• RTM for Gcal. If you would rather use Remember the Milk for your tasks, you can add your RTM agenda to each day in Gcal. Similarly, if you use Vitalist for your to-dos, you can sync your to-dos with your Gcal.
  • Gmail as a business diary. Blogger Steve Rubel details his system for using Gmail as a business diary, along with many more uses.

Leo Babauta blogs regularly about achieving goals through daily habits on Zen Habits, and covers such topics as productivity, GTD, simplifying, frugality, parenting, happiness, motivation, exercise, eating healthy and more. Read his articles on doubling your productivity, keeping your inbox empty, clearing your desk, becoming an early riser, and the Top 20 Motivation Hacks.

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More by this author

Leo Babauta

Founder of Zen Habits and expert in habits building and goals achieving.

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Last Updated on March 13, 2019

How to Get out of a Rut: 12 Useful Ways to Get Unstuck

How to Get out of a Rut: 12 Useful Ways to Get Unstuck

Have you gotten into a rut before? Or are you in a rut right now?

You know you’re in a rut when you run out of ideas and inspiration. I personally see a rut as a productivity vacuum. It might very well be a reason why you aren’t getting results. Even as you spend more time on your work, you can’t seem to get anything constructive done. While I’m normally productive, I get into occasional ruts (especially when I’ve been working back-to-back without rest). During those times, I can spend an entire day in front of the computer and get nothing done. It can be quite frustrating.

Over time, I have tried and found several methods that are helpful to pull me out of a rut. If you experience ruts too, whether as a working professional, a writer, a blogger, a student or other work, you will find these useful. Here are 12 of my personal tips to get out of ruts:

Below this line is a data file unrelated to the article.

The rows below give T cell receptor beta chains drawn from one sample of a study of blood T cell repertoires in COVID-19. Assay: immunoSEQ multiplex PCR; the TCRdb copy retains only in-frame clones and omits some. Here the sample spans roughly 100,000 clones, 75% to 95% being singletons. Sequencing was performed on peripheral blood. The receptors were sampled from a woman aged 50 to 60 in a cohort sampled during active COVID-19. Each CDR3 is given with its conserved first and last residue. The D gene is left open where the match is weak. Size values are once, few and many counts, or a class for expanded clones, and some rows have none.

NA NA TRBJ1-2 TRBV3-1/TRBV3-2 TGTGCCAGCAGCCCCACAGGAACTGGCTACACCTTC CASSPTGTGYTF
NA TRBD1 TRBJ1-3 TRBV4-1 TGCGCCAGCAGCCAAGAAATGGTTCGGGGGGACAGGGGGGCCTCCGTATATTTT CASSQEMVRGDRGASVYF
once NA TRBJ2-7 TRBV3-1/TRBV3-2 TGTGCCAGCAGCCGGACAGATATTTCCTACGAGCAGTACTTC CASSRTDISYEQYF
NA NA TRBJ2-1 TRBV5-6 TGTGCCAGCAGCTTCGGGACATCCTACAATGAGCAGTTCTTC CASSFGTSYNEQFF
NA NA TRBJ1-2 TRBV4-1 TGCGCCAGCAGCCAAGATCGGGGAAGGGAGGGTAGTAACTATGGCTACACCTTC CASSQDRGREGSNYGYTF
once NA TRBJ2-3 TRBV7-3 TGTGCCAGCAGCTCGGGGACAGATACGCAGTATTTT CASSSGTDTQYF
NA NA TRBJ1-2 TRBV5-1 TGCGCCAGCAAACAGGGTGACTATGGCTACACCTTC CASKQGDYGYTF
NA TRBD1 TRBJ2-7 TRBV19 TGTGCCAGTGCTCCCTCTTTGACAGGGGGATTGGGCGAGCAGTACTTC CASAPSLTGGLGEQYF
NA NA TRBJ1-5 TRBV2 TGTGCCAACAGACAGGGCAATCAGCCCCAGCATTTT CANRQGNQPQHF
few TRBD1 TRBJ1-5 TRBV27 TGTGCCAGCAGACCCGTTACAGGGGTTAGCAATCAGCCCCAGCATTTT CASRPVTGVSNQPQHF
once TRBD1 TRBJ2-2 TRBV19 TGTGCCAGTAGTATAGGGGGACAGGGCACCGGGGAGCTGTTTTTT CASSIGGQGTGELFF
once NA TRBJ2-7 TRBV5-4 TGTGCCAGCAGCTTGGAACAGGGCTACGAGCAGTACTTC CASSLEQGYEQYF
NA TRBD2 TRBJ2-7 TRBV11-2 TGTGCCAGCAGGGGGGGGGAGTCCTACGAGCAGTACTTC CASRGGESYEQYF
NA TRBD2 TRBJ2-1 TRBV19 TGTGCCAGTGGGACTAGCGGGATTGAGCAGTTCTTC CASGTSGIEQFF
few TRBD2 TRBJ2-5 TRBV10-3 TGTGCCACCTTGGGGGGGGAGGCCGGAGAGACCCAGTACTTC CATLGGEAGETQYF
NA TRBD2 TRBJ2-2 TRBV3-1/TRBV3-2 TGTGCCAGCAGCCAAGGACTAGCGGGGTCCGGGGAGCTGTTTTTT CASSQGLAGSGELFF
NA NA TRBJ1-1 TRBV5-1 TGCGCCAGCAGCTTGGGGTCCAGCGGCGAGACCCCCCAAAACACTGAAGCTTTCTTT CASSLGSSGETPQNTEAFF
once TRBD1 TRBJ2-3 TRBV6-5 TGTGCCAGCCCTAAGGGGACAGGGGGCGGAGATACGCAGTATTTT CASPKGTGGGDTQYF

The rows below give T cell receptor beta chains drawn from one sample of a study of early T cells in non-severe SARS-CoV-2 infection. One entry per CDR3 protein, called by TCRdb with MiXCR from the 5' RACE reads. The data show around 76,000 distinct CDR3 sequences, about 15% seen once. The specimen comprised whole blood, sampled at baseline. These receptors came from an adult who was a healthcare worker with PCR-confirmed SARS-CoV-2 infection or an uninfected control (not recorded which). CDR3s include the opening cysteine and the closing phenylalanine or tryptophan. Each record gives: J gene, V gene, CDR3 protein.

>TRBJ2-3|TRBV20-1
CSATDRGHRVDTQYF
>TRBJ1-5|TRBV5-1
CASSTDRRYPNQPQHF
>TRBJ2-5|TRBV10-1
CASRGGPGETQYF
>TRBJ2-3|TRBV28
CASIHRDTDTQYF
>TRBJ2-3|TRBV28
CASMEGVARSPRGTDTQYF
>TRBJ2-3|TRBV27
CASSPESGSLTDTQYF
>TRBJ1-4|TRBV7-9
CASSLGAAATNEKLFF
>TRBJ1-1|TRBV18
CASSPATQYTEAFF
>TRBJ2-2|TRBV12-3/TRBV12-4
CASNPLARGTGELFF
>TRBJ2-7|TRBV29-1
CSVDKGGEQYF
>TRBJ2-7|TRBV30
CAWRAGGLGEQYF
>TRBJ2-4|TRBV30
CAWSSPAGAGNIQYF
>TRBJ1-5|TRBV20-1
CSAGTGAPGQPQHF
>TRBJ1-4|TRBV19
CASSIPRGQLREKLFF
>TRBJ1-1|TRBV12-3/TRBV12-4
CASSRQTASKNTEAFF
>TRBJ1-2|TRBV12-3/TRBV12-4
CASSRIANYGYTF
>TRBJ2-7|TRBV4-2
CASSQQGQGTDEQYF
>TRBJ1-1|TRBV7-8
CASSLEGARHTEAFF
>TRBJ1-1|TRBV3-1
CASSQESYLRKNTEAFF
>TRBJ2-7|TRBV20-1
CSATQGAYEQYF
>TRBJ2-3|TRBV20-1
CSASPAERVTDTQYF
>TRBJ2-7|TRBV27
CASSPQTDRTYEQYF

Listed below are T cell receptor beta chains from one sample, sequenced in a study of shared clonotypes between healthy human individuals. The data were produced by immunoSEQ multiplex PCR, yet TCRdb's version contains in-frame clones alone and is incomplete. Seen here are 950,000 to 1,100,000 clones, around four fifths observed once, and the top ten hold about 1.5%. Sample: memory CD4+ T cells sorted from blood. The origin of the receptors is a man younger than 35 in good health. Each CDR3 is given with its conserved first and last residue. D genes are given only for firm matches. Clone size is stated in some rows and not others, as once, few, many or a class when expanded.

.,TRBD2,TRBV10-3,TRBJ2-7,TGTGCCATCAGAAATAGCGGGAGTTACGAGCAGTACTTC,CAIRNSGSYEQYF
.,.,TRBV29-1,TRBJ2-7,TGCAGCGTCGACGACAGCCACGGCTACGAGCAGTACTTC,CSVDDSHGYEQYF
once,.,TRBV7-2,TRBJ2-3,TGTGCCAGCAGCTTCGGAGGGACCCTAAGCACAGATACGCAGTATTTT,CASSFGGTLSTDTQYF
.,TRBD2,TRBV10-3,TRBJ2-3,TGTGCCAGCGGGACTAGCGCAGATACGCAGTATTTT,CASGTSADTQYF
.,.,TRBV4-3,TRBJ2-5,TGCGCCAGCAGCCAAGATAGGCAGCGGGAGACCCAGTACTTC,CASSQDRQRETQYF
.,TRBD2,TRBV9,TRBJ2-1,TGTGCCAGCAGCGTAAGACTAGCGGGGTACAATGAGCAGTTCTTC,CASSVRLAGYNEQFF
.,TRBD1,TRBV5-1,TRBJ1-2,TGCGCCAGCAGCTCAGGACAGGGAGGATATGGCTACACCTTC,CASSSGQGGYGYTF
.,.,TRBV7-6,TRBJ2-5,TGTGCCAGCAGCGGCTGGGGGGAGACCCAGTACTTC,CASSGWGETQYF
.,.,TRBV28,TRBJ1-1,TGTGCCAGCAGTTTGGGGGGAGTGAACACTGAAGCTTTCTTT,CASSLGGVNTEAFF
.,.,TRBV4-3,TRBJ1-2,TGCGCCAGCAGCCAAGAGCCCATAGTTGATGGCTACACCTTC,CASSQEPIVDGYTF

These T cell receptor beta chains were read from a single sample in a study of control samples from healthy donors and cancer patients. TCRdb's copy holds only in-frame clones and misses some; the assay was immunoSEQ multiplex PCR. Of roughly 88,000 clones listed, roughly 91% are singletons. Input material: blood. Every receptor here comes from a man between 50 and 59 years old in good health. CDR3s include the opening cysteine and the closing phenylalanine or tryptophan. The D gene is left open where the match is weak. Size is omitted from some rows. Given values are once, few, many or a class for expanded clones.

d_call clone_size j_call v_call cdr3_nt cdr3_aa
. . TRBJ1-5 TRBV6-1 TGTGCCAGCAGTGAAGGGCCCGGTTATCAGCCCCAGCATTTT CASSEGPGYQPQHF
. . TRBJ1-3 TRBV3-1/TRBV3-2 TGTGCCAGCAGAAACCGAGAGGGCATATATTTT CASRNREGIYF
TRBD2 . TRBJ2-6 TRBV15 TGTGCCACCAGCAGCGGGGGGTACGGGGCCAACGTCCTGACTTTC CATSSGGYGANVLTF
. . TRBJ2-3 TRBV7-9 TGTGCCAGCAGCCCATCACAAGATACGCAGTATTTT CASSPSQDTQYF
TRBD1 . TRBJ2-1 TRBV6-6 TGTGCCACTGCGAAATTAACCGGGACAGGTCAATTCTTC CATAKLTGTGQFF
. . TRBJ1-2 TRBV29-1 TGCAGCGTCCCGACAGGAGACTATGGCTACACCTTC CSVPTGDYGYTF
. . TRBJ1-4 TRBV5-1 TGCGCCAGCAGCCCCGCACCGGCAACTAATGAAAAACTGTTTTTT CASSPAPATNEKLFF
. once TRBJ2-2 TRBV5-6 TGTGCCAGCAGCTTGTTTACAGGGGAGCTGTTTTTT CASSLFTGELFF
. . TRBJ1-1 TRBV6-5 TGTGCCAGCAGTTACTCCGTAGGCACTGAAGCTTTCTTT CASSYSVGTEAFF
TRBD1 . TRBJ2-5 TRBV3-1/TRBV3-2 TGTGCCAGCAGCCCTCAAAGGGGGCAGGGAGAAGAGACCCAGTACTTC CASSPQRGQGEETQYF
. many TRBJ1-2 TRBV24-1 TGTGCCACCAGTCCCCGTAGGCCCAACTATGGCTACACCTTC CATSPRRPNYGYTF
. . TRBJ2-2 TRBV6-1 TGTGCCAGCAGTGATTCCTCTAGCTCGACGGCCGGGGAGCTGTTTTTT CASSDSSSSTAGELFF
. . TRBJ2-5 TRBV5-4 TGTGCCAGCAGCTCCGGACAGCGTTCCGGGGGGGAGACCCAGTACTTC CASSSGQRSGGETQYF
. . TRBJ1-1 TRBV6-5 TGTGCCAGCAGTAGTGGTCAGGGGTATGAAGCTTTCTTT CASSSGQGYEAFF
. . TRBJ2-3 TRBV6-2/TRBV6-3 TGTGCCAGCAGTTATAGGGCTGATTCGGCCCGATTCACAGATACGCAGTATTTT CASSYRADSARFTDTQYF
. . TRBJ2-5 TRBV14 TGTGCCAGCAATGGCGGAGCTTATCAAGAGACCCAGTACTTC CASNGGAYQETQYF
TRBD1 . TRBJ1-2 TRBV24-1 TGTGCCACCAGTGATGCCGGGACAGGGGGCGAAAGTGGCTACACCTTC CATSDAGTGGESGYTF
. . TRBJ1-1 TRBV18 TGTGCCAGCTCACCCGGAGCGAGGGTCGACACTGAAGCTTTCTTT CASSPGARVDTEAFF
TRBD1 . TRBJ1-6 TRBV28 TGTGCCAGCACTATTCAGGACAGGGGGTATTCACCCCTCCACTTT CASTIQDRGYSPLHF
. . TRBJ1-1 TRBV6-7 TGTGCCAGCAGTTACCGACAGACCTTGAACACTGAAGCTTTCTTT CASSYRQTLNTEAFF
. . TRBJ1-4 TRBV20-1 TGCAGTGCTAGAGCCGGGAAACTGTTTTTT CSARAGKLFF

1. Work on the small tasks.

When you are in a rut, tackle it by starting small. Clear away your smaller tasks which have been piling up. Reply to your emails, organize your documents, declutter your work space, and reply to private messages.

Whenever I finish doing that, I generate a positive momentum which I bring forward to my work.

2. Take a break from your work desk.

Get yourself away from your desk and go take a walk. Go to the washroom, walk around the office, go out and get a snack.

Your mind is too bogged down and needs some airing. Sometimes I get new ideas right after I walk away from my computer.

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3. Upgrade yourself

Take the down time to upgrade yourself. Go to a seminar. Read up on new materials (#7). Pick up a new language. Or any of the 42 ways here to improve yourself.

The modern computer uses different typefaces because Steve Jobs dropped in on a calligraphy class back in college. How’s that for inspiration?

4. Talk to a friend.

Talk to someone and get your mind off work for a while.

Talk about anything, from casual chatting to a deep conversation about something you really care about. You will be surprised at how the short encounter can be rejuvenating in its own way.

5. Forget about trying to be perfect.

If you are in a rut, the last thing you want to do is step on your own toes with perfectionist tendencies.